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Dollar To Naira Exchange Rate Today 24 January 2022 (Black Market)

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Dollar to Naira rate at the official and black market exchange rate Today January 24, 2022.

Truetells Nigeria update on the official dollar rates as well as Black Market rates, Bureau De Change (BDC) rates, and CBN rates.

How Much Is Dollar To Naira Exchange Rate Today Official Rate?

The official rate today, Monday January 24th 2022, for $1 dollar to naira = ₦(yet to be disclosed)/$1.

According to the data at the FMDQ Security Exchange where forex is traded officially, exchange rate between the naira and the US dollar opened at ₦(yet to be disclosed)/$1 on Monday 24th, after it closed at ₦416.00 to a $1 on Friday, 21st January 2022.

 

How much is exchange rate of Dollar to Naira in Black Market today?

The exchange rate for a dollar to naira at Lagos Parallel Market (Black Market) players buy a dollar for N560 and sell at N565 on Monday, January 24th 2022, according to sources at Bureau De Change (BDC).

Please note that the Central Bank of Nigeria (CBN) does not recognise the parallel market (black market), as it has directed individuals who want to engage in Forex to approach their respective banks.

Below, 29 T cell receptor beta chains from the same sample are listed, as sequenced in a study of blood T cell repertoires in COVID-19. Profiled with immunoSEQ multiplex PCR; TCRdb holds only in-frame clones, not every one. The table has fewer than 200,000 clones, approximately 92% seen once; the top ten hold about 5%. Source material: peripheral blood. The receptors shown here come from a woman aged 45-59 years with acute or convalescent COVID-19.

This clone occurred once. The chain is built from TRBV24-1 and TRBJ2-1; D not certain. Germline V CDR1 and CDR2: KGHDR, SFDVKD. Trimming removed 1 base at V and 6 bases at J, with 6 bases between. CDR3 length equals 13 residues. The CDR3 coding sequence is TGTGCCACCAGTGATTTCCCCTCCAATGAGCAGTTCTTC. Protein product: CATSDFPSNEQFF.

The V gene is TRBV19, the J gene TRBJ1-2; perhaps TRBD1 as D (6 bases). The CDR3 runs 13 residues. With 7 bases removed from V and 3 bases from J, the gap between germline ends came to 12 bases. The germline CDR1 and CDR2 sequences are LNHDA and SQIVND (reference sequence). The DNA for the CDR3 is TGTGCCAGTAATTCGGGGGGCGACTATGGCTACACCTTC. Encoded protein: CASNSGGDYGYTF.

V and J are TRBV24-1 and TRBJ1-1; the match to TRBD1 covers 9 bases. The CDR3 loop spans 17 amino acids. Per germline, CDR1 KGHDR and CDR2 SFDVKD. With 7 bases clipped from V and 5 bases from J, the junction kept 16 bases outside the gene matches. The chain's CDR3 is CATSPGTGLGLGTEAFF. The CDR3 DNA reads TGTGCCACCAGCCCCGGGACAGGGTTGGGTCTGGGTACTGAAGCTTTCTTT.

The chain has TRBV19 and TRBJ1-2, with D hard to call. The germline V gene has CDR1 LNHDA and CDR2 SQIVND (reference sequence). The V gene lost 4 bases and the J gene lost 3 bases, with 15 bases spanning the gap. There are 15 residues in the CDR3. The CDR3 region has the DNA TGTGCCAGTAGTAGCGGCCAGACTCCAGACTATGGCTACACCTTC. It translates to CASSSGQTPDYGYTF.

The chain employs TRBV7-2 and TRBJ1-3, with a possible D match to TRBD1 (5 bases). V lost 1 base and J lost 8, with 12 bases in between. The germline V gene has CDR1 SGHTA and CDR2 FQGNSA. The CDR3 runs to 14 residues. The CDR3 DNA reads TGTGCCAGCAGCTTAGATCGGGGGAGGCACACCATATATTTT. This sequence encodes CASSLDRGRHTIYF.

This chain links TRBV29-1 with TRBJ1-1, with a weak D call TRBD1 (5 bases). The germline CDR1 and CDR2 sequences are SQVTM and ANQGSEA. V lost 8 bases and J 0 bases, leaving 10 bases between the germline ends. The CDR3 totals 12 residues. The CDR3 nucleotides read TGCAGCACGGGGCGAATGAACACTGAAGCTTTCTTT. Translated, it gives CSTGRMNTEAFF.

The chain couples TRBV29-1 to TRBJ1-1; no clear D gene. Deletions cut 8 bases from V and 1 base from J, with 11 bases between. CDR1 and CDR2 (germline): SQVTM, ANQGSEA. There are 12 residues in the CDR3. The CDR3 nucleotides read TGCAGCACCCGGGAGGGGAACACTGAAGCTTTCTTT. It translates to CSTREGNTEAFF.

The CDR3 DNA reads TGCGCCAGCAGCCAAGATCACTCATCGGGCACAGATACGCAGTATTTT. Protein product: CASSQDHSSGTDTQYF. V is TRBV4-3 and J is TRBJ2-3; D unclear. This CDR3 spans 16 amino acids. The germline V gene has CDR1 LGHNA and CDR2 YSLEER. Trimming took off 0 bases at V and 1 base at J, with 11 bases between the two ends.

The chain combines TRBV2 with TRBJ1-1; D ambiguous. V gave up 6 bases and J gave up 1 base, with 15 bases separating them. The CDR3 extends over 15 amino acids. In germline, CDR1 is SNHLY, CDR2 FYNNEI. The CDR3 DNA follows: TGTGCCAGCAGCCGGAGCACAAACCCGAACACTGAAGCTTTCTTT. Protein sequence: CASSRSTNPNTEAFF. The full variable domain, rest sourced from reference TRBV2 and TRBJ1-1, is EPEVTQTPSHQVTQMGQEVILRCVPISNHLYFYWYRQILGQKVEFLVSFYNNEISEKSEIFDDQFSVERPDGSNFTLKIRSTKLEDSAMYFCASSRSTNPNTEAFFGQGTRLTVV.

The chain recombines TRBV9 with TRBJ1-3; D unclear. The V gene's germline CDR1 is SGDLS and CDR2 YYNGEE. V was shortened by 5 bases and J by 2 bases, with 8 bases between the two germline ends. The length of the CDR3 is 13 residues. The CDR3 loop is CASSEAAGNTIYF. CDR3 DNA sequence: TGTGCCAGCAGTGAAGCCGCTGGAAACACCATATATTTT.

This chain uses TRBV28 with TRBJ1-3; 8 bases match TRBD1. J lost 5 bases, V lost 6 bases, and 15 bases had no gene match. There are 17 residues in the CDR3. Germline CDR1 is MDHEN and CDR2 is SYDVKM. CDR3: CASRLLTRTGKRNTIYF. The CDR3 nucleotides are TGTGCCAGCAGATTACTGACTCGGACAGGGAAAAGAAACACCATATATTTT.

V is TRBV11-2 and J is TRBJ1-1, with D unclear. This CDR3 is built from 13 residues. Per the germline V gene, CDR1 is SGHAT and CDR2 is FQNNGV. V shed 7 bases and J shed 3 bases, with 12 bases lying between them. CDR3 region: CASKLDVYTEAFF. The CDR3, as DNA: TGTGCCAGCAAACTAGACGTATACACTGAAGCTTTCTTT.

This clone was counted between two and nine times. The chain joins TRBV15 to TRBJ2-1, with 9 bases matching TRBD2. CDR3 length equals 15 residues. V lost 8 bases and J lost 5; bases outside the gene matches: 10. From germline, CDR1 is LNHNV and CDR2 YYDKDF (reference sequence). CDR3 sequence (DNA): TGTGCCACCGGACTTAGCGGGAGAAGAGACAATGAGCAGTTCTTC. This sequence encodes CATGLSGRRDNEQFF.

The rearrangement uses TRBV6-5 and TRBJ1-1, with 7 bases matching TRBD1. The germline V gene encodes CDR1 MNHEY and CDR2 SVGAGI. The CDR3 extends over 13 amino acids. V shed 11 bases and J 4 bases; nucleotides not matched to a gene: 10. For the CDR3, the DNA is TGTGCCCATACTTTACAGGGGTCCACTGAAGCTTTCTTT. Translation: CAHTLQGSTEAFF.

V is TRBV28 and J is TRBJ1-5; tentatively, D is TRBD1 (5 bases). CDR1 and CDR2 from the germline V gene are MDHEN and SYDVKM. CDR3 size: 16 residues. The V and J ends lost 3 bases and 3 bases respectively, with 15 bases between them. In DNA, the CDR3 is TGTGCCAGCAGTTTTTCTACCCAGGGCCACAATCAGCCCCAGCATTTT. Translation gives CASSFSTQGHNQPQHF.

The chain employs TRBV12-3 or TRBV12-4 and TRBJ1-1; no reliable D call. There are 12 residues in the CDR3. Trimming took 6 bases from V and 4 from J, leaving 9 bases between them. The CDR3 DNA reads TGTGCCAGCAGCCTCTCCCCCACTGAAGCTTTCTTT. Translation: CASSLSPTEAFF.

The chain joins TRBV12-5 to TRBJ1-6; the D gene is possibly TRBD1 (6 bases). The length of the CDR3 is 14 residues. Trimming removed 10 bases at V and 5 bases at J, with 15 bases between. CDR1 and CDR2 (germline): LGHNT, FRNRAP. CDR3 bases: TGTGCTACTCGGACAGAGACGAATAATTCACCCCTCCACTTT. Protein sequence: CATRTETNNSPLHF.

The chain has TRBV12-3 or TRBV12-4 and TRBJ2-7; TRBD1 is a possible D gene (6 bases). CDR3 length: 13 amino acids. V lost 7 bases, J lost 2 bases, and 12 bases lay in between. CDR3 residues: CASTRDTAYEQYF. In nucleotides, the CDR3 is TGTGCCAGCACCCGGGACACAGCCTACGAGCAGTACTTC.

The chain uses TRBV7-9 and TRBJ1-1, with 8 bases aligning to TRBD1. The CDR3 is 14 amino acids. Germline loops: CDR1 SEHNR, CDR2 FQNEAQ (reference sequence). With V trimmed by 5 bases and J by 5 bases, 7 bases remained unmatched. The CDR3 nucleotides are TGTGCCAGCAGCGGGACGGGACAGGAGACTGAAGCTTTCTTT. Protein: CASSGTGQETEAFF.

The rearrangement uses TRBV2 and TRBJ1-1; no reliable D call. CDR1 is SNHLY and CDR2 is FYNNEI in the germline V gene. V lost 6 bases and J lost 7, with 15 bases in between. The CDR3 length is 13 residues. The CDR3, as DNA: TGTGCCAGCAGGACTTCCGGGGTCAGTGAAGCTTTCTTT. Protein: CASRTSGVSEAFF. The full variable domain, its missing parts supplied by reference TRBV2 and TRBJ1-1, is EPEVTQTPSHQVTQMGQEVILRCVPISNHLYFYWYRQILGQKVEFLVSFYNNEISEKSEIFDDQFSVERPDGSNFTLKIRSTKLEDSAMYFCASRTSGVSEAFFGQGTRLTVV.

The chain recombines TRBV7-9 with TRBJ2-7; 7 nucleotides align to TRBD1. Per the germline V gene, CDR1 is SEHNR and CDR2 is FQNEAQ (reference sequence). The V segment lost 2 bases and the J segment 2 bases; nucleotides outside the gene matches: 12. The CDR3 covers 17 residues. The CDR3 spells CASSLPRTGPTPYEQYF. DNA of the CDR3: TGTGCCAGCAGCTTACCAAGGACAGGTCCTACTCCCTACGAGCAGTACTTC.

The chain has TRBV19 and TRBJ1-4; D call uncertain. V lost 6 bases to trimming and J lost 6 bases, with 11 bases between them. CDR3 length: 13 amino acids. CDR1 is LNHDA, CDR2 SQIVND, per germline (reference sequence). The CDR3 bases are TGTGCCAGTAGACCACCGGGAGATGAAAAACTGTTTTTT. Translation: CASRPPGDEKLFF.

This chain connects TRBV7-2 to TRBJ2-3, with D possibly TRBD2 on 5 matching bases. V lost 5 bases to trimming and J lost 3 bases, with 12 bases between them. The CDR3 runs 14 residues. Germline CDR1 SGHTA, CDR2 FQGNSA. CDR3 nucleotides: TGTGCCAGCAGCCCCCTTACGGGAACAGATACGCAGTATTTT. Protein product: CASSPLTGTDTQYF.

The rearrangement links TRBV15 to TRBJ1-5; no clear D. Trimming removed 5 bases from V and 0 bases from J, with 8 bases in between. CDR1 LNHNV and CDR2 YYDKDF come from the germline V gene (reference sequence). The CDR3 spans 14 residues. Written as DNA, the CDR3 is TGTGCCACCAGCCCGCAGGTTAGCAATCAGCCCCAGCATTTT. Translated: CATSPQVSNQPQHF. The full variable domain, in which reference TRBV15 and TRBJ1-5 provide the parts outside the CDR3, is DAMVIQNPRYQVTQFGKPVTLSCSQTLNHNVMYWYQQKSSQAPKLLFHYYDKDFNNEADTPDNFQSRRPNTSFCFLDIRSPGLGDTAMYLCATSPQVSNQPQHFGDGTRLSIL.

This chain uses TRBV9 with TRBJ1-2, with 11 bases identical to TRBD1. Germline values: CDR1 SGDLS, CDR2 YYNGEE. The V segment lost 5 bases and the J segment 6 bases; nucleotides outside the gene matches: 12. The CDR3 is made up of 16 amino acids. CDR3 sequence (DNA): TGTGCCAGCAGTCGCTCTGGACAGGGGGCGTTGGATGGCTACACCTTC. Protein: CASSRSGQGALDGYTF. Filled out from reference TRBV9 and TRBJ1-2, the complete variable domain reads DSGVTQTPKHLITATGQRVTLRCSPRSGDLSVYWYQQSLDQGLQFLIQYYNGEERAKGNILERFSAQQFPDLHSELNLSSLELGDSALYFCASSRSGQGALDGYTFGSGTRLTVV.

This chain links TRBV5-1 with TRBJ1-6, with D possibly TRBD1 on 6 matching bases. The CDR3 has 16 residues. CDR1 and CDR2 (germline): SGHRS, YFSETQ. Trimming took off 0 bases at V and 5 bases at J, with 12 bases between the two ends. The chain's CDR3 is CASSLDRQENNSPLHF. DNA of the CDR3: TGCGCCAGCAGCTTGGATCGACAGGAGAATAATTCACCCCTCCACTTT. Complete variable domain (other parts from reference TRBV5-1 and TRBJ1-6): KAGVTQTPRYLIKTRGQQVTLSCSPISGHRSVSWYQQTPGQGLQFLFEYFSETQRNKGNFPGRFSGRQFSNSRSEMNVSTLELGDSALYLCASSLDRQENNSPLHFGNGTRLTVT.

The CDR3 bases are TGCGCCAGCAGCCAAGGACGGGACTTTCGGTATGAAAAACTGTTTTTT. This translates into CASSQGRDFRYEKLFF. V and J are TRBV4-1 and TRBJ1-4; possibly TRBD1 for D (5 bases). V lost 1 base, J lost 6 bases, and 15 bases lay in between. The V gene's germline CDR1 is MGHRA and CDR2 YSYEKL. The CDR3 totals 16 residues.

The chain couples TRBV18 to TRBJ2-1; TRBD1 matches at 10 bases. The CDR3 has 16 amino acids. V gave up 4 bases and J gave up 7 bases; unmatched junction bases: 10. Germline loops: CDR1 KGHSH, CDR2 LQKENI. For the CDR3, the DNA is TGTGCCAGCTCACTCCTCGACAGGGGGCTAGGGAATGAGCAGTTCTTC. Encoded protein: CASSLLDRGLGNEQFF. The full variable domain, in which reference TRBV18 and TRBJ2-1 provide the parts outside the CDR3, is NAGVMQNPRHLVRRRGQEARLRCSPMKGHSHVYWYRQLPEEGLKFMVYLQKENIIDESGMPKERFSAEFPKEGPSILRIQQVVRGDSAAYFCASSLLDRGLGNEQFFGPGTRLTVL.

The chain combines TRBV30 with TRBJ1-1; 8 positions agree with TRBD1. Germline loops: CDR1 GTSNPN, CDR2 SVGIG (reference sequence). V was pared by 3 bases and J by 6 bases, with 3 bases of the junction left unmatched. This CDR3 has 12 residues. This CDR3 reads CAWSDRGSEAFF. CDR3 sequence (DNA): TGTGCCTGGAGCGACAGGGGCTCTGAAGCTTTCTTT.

Dangote Cement Plc, which represents roughly half of the entrepreneur’s $20.4 billion net worth, closed at its highest level since 2010, adding to the 11% gain in 2022, compared to 7.59 per cent for the Nigerian exchange’s main board in Lagos. The Lagos-based company recently completed a share buyback to boost its value.

According to the Bloomberg Billionaires Index, Dangote is one of only 35 billionaires among the world’s top 100 wealthiest individuals who saw their fortunes grow in January. Gautam Adani, India’s second wealthiest individual, has increased the most, rising $13 billion to $89.5 billion.

With the completion of a $19 billion refinery project, the Nigerian cement tycoon is on track to double his wealth this year. The crude processor’s 650,000 barrels per day capacity is sufficient to meet all of Africa’s domestic fuel needs while also increasing exports.

Dangote was born into a prosperous Muslim family of northern traders, which positioned him well to launch his own cement business at the age of 21. In the 1990s, aided by government policies emphasizing ways to reduce reliance on imports, he transitioned to manufacturing the building material.

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